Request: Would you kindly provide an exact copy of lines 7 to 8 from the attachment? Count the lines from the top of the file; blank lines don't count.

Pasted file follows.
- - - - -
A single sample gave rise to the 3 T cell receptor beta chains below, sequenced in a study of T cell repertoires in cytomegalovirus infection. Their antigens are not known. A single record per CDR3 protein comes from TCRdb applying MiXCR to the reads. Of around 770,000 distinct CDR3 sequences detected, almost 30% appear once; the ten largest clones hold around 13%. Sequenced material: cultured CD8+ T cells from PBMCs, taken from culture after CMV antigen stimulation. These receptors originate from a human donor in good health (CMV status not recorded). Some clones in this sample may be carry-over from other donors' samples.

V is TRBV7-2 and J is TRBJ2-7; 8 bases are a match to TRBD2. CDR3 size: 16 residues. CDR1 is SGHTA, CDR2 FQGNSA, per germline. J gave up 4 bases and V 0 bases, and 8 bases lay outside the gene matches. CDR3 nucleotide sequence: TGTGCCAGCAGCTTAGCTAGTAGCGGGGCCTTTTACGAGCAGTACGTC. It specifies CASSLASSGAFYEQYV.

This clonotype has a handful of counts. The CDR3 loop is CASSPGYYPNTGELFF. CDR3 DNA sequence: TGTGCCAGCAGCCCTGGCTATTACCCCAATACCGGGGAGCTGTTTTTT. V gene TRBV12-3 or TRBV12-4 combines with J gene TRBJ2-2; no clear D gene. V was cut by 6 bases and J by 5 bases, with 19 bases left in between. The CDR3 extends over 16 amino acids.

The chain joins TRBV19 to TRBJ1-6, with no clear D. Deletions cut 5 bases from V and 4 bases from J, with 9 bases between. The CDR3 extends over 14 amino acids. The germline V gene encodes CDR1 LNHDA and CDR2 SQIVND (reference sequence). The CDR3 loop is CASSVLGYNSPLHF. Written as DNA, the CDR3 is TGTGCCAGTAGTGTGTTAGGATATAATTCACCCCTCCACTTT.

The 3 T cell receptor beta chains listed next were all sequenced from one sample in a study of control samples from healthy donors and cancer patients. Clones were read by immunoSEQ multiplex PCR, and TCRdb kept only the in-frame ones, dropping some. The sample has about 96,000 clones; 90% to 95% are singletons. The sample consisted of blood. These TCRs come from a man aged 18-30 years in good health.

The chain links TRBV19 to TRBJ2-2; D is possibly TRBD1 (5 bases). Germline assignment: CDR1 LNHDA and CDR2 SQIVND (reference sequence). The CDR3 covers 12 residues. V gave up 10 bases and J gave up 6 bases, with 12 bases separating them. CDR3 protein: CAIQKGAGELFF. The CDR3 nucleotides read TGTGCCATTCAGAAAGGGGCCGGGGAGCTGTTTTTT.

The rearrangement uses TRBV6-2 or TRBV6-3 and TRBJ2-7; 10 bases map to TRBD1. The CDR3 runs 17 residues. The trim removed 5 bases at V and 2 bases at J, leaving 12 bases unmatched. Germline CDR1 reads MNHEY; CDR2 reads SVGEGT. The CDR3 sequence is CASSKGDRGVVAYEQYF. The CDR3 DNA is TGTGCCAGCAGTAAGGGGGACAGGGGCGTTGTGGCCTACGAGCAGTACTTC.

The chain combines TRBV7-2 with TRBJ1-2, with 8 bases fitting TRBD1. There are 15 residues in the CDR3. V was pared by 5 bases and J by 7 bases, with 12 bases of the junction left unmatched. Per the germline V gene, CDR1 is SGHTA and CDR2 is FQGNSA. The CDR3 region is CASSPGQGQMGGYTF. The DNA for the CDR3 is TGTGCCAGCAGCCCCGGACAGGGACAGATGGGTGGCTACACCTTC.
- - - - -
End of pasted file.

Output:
The rearrangement uses TRBV6-2 or TRBV6-3 and TRBJ2-7; 10 bases map to TRBD1. The CDR3 runs 17 residues. The trim removed 5 bases at V and 2 bases at J, leaving 12 bases unmatched. Germline CDR1 reads MNHEY; CDR2 reads SVGEGT. The CDR3 sequence is CASSKGDRGVVAYEQYF. The CDR3 DNA is TGTGCCAGCAGTAAGGGGGACAGGGGCGTTGTGGCCTACGAGCAGTACTTC.

The chain combines TRBV7-2 with TRBJ1-2, with 8 bases fitting TRBD1. There are 15 residues in the CDR3. V was pared by 5 bases and J by 7 bases, with 12 bases of the junction left unmatched. Per the germline V gene, CDR1 is SGHTA and CDR2 is FQGNSA. The CDR3 region is CASSPGQGQMGGYTF. The DNA for the CDR3 is TGTGCCAGCAGCCCCGGACAGGGACAGATGGGTGGCTACACCTTC.